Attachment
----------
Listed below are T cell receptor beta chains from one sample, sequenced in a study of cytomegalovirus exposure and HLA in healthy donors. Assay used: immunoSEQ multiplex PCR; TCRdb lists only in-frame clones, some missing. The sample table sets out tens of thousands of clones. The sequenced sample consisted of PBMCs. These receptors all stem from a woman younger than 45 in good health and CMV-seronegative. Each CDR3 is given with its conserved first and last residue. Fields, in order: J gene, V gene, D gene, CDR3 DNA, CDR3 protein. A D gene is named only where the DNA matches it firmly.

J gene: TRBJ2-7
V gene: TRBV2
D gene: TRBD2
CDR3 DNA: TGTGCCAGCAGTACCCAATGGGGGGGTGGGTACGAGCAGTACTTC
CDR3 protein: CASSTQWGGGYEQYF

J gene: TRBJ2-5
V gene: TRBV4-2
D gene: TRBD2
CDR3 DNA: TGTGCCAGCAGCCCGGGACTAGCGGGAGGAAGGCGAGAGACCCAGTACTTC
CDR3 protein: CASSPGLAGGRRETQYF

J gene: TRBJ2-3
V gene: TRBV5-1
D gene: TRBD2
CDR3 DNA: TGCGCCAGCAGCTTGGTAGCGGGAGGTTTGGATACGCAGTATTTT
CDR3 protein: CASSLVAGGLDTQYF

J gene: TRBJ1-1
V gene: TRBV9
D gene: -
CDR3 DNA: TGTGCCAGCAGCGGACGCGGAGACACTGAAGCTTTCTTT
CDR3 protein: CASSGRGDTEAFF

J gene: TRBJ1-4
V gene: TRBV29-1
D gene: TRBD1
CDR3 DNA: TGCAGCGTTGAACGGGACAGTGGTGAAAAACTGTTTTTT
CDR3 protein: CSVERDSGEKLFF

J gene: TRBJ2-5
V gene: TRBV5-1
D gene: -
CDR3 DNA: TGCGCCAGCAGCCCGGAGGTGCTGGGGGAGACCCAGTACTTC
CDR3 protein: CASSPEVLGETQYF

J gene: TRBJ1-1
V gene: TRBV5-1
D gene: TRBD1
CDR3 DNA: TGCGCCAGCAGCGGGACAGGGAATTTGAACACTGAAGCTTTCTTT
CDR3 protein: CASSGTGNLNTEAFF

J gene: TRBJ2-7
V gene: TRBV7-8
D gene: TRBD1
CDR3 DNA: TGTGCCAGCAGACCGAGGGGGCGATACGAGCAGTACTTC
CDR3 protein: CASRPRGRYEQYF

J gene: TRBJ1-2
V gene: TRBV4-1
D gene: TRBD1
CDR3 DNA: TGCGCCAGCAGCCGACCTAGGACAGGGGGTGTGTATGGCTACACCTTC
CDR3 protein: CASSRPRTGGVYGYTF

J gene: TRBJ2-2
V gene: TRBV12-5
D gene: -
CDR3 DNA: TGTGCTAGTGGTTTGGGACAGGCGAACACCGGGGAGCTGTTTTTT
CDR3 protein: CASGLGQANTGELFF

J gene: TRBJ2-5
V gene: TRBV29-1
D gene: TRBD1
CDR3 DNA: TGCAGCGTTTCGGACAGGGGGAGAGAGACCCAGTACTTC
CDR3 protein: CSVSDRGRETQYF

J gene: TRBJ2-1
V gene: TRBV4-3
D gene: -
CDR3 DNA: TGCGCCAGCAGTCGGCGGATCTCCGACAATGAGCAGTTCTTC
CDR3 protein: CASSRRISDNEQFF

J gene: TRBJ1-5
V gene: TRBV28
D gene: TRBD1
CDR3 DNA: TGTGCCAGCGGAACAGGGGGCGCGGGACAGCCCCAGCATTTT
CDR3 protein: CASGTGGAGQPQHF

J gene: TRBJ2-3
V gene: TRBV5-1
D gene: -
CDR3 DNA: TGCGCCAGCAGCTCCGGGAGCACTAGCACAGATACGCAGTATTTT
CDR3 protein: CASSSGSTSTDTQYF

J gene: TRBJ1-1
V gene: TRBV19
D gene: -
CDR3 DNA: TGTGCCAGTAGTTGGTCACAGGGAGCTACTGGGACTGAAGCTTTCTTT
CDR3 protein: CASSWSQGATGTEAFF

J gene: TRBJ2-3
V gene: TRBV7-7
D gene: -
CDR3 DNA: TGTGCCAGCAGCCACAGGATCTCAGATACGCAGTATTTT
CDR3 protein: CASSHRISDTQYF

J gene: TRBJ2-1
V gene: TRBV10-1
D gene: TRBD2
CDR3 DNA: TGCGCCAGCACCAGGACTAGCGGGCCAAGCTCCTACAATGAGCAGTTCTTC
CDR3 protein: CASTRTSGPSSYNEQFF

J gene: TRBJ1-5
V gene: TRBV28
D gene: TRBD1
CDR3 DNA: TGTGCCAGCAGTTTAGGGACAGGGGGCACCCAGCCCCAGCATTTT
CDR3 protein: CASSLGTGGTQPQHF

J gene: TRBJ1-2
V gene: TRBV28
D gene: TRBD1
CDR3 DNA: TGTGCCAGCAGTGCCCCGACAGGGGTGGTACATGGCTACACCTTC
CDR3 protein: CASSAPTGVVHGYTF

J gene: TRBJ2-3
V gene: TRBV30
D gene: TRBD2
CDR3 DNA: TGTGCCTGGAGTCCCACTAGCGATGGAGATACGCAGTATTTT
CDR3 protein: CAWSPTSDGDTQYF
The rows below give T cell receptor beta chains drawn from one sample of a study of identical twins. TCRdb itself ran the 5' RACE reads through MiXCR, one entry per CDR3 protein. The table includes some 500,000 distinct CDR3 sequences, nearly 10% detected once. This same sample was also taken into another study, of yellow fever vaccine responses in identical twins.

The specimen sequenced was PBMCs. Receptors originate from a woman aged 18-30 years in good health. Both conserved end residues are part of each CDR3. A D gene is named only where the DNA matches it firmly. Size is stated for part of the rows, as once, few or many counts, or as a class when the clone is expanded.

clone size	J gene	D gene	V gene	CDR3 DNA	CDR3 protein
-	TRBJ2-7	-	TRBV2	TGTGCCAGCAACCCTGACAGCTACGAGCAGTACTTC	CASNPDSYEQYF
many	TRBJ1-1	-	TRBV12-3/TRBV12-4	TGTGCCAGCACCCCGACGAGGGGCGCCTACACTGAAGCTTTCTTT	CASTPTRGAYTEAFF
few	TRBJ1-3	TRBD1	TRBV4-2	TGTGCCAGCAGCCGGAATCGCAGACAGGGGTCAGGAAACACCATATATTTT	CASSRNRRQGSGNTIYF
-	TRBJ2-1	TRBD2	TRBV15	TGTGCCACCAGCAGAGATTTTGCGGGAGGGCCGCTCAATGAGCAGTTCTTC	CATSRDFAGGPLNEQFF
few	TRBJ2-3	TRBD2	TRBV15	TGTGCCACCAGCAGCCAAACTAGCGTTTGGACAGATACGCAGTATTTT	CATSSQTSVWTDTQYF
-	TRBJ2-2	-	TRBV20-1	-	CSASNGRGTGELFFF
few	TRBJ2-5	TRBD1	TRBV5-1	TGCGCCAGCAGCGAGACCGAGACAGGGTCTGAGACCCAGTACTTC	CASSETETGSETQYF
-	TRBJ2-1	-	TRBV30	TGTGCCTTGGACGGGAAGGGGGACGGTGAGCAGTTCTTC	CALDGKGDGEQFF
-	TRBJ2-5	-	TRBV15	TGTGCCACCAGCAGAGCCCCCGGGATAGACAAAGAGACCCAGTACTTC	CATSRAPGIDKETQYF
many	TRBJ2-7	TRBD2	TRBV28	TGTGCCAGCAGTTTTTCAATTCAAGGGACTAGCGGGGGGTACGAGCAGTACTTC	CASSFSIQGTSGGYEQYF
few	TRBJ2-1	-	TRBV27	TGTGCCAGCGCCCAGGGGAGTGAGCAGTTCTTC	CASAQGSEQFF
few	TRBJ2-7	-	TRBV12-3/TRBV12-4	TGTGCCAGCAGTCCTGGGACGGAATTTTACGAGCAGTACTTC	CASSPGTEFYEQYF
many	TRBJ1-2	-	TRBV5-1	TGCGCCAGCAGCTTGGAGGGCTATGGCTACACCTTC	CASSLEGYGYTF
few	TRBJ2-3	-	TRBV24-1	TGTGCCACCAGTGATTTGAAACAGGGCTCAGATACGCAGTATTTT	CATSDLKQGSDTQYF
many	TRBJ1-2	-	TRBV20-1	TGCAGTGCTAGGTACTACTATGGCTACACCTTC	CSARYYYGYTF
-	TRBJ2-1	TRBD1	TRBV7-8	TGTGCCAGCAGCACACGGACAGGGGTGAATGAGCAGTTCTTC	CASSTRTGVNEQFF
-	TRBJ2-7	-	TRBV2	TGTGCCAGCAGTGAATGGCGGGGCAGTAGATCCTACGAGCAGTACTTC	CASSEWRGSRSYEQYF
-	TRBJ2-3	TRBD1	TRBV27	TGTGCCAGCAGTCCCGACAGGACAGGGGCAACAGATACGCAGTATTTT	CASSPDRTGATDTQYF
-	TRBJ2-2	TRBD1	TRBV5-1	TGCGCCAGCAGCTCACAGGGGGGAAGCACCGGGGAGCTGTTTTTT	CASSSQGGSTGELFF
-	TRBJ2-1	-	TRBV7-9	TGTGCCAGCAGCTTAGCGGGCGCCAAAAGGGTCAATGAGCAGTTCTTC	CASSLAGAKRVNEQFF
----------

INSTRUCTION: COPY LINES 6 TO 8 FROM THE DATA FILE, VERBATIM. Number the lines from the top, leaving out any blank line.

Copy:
CDR3 protein: CASSTQWGGGYEQYF

J gene: TRBJ2-5
V gene: TRBV4-2